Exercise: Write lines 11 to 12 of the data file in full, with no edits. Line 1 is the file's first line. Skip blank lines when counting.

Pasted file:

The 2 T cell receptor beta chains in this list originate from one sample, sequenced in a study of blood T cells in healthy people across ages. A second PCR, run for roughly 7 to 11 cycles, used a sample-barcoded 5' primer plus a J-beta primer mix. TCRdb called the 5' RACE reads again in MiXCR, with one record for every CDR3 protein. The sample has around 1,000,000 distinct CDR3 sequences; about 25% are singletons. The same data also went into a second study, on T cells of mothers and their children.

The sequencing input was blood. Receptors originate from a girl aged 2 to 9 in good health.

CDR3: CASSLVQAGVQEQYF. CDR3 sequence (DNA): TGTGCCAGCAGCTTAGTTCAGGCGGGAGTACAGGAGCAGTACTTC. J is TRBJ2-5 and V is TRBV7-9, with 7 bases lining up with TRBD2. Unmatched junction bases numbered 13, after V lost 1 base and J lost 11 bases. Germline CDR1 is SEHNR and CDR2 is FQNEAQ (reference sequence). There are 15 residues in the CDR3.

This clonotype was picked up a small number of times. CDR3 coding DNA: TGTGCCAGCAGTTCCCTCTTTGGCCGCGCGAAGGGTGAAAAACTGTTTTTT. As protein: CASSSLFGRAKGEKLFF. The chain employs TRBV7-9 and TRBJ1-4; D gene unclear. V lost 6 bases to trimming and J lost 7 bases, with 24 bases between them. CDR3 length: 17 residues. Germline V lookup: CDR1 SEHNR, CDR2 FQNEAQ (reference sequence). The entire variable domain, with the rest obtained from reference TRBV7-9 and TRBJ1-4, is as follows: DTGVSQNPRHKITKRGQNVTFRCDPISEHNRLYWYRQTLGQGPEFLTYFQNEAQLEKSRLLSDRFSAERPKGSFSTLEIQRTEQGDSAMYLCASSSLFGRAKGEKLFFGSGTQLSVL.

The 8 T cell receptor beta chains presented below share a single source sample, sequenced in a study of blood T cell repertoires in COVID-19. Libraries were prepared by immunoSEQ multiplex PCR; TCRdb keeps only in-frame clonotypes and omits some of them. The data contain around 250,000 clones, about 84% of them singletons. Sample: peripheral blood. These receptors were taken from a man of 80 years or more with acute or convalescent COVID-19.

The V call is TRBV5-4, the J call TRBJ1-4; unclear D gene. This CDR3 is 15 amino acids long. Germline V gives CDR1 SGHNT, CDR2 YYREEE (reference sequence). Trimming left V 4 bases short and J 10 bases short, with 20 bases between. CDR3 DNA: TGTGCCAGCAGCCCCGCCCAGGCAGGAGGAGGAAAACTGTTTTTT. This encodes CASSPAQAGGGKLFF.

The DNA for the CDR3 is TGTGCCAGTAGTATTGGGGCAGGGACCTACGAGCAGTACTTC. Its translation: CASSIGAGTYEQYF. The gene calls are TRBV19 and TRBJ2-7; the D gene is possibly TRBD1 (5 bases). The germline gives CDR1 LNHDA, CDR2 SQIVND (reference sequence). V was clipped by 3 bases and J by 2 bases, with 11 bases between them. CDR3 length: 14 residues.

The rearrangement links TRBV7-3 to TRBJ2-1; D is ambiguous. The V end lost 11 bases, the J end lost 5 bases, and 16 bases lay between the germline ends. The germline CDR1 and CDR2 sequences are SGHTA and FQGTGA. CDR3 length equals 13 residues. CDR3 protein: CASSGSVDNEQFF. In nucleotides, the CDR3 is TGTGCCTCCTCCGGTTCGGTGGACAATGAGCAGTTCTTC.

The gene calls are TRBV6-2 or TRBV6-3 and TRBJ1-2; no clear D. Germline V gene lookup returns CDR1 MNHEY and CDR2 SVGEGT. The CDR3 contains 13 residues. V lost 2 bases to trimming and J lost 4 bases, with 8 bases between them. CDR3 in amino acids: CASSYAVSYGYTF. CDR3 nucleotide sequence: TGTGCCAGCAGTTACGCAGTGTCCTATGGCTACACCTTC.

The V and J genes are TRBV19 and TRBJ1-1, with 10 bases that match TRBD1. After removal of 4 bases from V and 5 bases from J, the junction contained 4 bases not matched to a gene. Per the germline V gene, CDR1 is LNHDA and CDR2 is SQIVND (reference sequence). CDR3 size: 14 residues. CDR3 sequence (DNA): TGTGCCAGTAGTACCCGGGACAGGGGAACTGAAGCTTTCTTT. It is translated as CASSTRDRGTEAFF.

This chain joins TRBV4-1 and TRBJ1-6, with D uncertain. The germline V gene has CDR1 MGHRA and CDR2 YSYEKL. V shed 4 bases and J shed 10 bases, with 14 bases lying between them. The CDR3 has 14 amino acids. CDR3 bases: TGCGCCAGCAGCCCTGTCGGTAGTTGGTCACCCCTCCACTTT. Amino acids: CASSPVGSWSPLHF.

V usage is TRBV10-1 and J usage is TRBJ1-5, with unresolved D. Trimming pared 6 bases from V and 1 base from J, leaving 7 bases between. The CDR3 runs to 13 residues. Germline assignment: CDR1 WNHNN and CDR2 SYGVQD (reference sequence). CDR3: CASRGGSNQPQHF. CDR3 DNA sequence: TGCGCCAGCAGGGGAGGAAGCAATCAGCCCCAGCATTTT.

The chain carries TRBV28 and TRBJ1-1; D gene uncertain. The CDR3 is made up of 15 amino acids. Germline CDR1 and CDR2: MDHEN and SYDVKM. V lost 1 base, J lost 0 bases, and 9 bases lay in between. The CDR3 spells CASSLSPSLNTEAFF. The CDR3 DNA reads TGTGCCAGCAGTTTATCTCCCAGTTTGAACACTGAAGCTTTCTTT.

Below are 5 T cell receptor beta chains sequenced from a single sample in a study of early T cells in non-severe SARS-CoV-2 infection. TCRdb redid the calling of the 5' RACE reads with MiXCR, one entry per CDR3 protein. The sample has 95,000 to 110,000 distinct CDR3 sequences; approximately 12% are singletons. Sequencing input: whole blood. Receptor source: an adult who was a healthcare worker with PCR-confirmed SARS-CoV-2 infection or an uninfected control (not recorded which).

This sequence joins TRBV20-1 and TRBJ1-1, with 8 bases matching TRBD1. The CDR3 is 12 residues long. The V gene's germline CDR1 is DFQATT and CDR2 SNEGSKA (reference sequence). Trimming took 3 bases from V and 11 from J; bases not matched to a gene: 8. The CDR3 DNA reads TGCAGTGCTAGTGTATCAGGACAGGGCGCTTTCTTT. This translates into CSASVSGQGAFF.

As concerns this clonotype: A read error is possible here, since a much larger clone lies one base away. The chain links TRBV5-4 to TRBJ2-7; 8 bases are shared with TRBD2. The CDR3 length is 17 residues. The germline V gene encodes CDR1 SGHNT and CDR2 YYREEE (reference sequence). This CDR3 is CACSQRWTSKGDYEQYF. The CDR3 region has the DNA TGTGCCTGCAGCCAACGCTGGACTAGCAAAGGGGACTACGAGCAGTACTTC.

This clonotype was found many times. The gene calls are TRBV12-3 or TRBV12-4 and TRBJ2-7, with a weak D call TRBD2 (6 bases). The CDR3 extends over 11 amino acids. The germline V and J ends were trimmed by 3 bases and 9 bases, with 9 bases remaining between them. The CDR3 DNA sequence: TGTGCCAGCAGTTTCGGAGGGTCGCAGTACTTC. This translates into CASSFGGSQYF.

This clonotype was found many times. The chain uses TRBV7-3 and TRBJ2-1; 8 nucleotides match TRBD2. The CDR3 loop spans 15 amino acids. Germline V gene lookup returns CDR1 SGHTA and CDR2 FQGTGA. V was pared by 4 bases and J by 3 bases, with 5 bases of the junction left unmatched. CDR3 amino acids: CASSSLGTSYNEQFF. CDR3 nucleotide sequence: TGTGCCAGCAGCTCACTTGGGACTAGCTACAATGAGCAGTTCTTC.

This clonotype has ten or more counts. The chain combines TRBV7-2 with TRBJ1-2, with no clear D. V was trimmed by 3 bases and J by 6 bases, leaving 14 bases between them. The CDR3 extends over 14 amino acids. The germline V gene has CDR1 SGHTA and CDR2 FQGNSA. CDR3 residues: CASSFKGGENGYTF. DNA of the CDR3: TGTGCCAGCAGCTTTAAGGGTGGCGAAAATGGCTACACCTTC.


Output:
This chain joins TRBV4-1 and TRBJ1-6, with D uncertain. The germline V gene has CDR1 MGHRA and CDR2 YSYEKL. V shed 4 bases and J shed 10 bases, with 14 bases lying between them. The CDR3 has 14 amino acids. CDR3 bases: TGCGCCAGCAGCCCTGTCGGTAGTTGGTCACCCCTCCACTTT. Amino acids: CASSPVGSWSPLHF.

V usage is TRBV10-1 and J usage is TRBJ1-5, with unresolved D. Trimming pared 6 bases from V and 1 base from J, leaving 7 bases between. The CDR3 runs to 13 residues. Germline assignment: CDR1 WNHNN and CDR2 SYGVQD (reference sequence). CDR3: CASRGGSNQPQHF. CDR3 DNA sequence: TGCGCCAGCAGGGGAGGAAGCAATCAGCCCCAGCATTTT.